The Life and Legacy of Al Davis Part I: Early Days

Hikaru Kudo

“Just win baby,” “Commitment to Excellence,” and “Winning is Everything” are just a few quotes that come to mind when one thinks of Al Davis.

Davis not only pulled the Raiders out of the slump as the youngest head coach and general manager in pro football history when he came to Oakland in 1963 at age 33, but in 1966, as newly appointed AFL Commissioner, he led the charge into merging the two rival leagues as the new NFL.

Davis later returned to the Raiders as managing general partner and won three Super Bowls.

In this series, we’ll take a look back at Al Davis’s life and legacy, a boy from Brooklyn who turned into a Hall-of-Famer and developed the Raiders organization from the ground up.

Al’s Early Days

Born on July 4. 1929, Davis grew up in Brooklyn, N.Y., and attended Erasmus Hall High School, the largest public school. Al grew up as an average Joe. He wasn’t the smartest kid in school, nor the most athletic kid in school. He was a guy driven by personality.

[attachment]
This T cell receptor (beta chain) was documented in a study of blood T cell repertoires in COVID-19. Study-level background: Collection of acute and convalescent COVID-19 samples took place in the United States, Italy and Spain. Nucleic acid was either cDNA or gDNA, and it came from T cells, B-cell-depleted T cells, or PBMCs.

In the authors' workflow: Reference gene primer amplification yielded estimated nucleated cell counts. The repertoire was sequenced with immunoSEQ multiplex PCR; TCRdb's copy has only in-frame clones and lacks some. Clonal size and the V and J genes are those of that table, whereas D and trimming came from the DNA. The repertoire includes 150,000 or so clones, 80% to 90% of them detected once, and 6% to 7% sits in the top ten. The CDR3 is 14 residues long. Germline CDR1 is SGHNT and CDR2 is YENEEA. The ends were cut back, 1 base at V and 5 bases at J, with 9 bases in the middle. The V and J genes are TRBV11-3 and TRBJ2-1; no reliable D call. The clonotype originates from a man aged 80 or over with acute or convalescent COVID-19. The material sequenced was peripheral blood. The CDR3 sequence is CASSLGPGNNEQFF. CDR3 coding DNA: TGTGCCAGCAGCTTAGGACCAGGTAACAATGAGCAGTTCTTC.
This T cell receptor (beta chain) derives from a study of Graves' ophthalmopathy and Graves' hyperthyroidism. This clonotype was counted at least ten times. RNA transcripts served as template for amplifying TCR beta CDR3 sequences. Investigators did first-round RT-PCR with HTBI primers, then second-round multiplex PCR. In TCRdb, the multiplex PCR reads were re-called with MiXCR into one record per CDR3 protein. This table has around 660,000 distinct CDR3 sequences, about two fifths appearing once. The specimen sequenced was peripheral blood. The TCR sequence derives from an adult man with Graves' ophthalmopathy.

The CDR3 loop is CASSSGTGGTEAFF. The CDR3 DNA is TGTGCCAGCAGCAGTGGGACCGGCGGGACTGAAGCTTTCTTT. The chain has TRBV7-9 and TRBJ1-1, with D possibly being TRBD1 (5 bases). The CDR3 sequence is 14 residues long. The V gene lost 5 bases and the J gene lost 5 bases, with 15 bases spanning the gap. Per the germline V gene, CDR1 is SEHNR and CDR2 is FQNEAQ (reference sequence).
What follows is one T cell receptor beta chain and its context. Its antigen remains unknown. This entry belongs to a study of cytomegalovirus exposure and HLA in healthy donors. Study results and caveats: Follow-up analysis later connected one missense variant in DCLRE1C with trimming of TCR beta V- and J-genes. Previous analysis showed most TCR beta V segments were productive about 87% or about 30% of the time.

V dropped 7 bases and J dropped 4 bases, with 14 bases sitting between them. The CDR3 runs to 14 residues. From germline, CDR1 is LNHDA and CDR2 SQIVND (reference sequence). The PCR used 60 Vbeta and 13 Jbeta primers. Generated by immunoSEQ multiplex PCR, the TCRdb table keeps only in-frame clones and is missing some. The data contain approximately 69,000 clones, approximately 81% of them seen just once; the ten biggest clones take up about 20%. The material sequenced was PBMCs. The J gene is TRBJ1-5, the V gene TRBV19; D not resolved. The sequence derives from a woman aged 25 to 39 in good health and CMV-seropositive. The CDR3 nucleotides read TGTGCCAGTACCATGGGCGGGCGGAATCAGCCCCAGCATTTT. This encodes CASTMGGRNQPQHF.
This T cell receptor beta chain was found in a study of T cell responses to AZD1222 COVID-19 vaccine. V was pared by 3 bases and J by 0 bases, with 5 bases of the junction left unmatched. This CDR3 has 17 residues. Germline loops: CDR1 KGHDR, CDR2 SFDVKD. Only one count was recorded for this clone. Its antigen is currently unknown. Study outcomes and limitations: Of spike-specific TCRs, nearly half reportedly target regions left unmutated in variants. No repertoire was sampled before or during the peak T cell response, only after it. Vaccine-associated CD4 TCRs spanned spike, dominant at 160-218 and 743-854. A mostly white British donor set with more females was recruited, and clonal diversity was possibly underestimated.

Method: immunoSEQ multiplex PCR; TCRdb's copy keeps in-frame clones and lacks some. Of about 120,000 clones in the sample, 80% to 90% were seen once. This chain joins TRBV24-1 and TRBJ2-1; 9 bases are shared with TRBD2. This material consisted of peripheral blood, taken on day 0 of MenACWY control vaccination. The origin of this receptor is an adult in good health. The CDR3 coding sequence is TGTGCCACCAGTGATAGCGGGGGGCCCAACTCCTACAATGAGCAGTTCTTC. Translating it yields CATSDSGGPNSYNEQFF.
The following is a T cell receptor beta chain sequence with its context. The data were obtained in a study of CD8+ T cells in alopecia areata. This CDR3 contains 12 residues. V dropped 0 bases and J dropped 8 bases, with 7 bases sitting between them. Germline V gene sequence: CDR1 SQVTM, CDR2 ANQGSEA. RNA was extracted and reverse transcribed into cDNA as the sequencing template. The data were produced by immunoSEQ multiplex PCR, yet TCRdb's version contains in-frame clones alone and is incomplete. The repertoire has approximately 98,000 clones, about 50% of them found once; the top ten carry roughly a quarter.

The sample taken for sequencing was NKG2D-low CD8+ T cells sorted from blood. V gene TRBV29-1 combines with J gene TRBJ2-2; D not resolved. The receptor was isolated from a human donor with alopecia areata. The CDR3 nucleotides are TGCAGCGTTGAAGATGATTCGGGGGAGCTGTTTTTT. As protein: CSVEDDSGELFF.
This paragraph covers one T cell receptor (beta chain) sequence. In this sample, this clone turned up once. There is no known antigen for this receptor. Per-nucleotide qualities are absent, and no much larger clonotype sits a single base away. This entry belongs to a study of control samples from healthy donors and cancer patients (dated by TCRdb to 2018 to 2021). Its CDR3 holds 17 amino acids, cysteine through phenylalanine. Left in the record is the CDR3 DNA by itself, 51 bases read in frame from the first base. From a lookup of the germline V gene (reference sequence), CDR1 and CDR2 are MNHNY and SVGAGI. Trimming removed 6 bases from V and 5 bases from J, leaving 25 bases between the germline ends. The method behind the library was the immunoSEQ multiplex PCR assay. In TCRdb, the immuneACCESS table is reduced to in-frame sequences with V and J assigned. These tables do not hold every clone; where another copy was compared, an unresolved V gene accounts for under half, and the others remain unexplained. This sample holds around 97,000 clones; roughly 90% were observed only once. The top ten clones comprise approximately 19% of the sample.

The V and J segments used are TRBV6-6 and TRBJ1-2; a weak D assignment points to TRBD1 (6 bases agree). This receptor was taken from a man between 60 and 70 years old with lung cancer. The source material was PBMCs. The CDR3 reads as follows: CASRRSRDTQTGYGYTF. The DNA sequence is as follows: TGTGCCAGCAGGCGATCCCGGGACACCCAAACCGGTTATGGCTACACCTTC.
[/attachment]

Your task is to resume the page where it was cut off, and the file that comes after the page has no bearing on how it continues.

When he went to Syracuse University to study English, Davis tried out for the baseball and basketball teams. He failed miserably.

So, he turned to football, where the beginnings of the mastermind start to take shape.

While he never played a game for the Orange, he attended practice to learn schemes, plays, positioning, audibles, pretty-much anything, and everything to do with football.

Davis did this so often that then-head coach Ben Schwartzwalder booted him out of practice, convinced that Davis was spying their preparation for other teams.

Schwartzwalder may have been able to kick Davis out of practice, but the seeds were already planted.

From then on, Davis became obsessed with strategy.

So much so that after graduating in 1950, he started his football coaching career as a line coach at Adelphi College. According to Mark Ribowsky’s 1991 biography Slick, he did this by identifying himself as Syracuse football star George Davis.

Yes, his coaching career started with a lie.

Two years later, Davis was conscripted by the Army to serve in the Korean War.

He’d get lucky and avoid heading to the war only because he agreed to be the head coach for the football team.

Little did he know that he would be two years away from making his NFL debut.

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